It’s kind of a national sport for early career1 writers to rag on the contemporary Australian lit scene. It can be easy to think that it’s a closed shop run by a nefarious cabal of editors and publishers, whose sole purpose in life is to prevent our writing from being published.
Obviously having your name on the front of a dust jacket is the end goal for a lot of young writers. But when we’re starting out we’re told to think of writing as a kind of apprenticeship. Clock-on at your desk, do a shift of 500-ish words, rinse, repeat, and at some point you will become a ‘proper’ writer. It can be a semi-Sisyphean, banging-your-head-against-a-wall-like process. We’re told to write for ourselves, to not look for validation from publishers and peers and prize committees. But writing in a vacuum is hard, and even if we don’t like to admit it, most writers want the same thing: to be told our writing is smart and sound and important.
One coping mechanism that I (and a bunch of my writerly buddies) have unfortunately developed is to enshrine a kind of outsider status by cutting down work that is already out there. We spit on the Cult of the Middlebrow, we moan about the “anti-artists”2 keeping our important work out of print. We gripe about slush piles and agents and editorial committees.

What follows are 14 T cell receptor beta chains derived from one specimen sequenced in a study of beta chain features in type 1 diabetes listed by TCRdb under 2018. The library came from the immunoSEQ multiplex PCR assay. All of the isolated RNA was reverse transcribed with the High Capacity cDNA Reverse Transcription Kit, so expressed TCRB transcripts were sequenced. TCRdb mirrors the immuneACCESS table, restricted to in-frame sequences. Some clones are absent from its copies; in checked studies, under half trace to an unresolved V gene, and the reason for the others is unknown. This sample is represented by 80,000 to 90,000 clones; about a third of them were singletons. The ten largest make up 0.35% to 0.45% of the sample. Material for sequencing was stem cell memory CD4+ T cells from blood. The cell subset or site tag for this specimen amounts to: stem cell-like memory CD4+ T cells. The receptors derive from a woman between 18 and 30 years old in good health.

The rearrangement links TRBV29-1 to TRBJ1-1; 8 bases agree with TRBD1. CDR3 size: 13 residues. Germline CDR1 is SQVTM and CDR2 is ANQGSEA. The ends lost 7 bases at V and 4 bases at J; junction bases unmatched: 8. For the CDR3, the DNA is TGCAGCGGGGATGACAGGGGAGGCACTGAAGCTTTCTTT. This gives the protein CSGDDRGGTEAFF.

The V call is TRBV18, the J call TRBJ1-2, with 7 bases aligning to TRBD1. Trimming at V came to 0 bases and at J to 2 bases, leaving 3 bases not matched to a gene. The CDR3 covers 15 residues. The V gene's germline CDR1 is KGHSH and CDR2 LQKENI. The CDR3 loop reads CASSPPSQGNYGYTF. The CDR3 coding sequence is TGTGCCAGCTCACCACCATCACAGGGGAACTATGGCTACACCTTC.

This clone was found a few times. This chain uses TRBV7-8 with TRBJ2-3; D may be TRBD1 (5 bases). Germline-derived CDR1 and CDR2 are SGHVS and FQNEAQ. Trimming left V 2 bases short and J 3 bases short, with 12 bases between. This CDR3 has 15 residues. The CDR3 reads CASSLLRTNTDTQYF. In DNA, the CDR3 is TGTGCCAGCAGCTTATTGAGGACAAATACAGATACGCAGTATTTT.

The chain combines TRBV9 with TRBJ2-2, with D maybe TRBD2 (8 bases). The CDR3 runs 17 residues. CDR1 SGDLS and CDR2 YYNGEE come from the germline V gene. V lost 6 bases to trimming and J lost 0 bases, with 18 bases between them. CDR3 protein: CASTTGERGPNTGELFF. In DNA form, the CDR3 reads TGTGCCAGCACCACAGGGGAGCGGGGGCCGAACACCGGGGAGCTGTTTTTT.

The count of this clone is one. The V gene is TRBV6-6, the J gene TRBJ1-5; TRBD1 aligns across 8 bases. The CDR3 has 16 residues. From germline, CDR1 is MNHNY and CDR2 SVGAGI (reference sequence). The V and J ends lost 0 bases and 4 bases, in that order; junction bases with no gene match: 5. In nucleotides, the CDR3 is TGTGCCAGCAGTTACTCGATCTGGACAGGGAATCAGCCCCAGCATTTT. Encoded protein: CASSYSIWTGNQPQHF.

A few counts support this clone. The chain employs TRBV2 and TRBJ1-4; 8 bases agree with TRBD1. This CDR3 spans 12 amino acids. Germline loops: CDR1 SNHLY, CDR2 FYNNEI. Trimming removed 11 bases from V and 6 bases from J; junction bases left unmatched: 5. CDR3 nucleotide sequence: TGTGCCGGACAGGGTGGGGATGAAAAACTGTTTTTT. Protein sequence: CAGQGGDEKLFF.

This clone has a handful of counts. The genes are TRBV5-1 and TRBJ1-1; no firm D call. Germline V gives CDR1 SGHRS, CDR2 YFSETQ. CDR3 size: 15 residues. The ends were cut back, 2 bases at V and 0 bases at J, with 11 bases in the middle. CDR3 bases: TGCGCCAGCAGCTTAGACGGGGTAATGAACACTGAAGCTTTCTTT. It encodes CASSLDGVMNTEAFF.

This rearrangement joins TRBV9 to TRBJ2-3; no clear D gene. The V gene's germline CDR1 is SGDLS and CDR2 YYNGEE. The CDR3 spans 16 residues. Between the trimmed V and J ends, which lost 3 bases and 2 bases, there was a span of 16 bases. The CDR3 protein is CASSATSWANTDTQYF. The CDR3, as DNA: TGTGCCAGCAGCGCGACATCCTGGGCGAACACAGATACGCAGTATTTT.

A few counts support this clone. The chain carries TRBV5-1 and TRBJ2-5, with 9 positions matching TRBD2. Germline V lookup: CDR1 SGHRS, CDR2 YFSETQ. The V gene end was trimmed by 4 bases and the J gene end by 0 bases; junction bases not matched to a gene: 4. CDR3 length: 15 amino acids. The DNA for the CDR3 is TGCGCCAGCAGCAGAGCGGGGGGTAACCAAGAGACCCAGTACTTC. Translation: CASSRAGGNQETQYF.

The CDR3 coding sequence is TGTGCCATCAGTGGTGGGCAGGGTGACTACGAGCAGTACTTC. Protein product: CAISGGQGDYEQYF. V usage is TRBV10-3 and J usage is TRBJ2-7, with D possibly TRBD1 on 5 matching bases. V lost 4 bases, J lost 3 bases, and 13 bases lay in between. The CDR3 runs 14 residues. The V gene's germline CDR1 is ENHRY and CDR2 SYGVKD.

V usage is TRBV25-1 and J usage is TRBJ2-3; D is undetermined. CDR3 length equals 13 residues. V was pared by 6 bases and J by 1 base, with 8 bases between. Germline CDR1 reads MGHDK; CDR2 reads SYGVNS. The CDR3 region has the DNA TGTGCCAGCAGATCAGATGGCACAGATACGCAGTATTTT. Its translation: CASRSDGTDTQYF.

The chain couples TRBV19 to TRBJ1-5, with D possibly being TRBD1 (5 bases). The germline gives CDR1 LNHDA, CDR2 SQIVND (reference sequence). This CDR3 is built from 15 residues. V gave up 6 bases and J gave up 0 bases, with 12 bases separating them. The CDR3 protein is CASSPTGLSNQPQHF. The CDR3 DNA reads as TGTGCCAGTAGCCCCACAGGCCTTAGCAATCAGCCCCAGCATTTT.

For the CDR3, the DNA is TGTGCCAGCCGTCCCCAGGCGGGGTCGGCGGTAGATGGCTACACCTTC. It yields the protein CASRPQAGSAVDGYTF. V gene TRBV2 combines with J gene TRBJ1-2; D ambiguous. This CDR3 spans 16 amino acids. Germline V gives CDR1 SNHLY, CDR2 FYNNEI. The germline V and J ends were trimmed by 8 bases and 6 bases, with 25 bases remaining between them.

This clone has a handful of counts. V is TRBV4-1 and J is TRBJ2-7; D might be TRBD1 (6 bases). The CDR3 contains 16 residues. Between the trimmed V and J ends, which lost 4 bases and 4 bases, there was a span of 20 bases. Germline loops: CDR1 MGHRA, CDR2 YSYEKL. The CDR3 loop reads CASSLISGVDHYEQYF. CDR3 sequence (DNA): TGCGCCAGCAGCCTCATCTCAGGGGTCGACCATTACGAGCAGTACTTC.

It’s a way for us to feel okay about our lack of success. Thinking of the road to publication as potholed and unpaved is a convenient alibi for the much more likely explanation: that maybe our work isn’t that good. Maybe we’re not dedicated enough, or simply not talented enough. Maybe the stuff that is being published is just better.
My fiercest vitriol has always been reserved for the prize-winning short stories in contests that I myself have entered. I’d steadily grown super scornful of those 3000-word slices of social realism that always seemed to win. You know the ones – those finely observed Raymond Carver-y accounts about couples’ crappy relationships, replete with dead dog metaphors and strained conversations in bed. Where was the experimental fiction, I asked myself, the challenging stuff that makes us re-think the way that words could and should fit together?
The 2014 Elizabeth Jolley Prize was won by a story called ‘Aokigahara’ written by someone named Jennifer Down. When I read it I was mortified at how non-terrible it was. Set in Tokyo, it tells the story of a woman travelling near to Mount Fuji to the forest where her brother killed himself. It was a kind of miniature masterpiece, a complex portrait of pain and history and dislocation. It was worldly and otherworldly and it made me sick with jealousy. To put it simply, it shat all over the piece3 that I had submitted for the prize.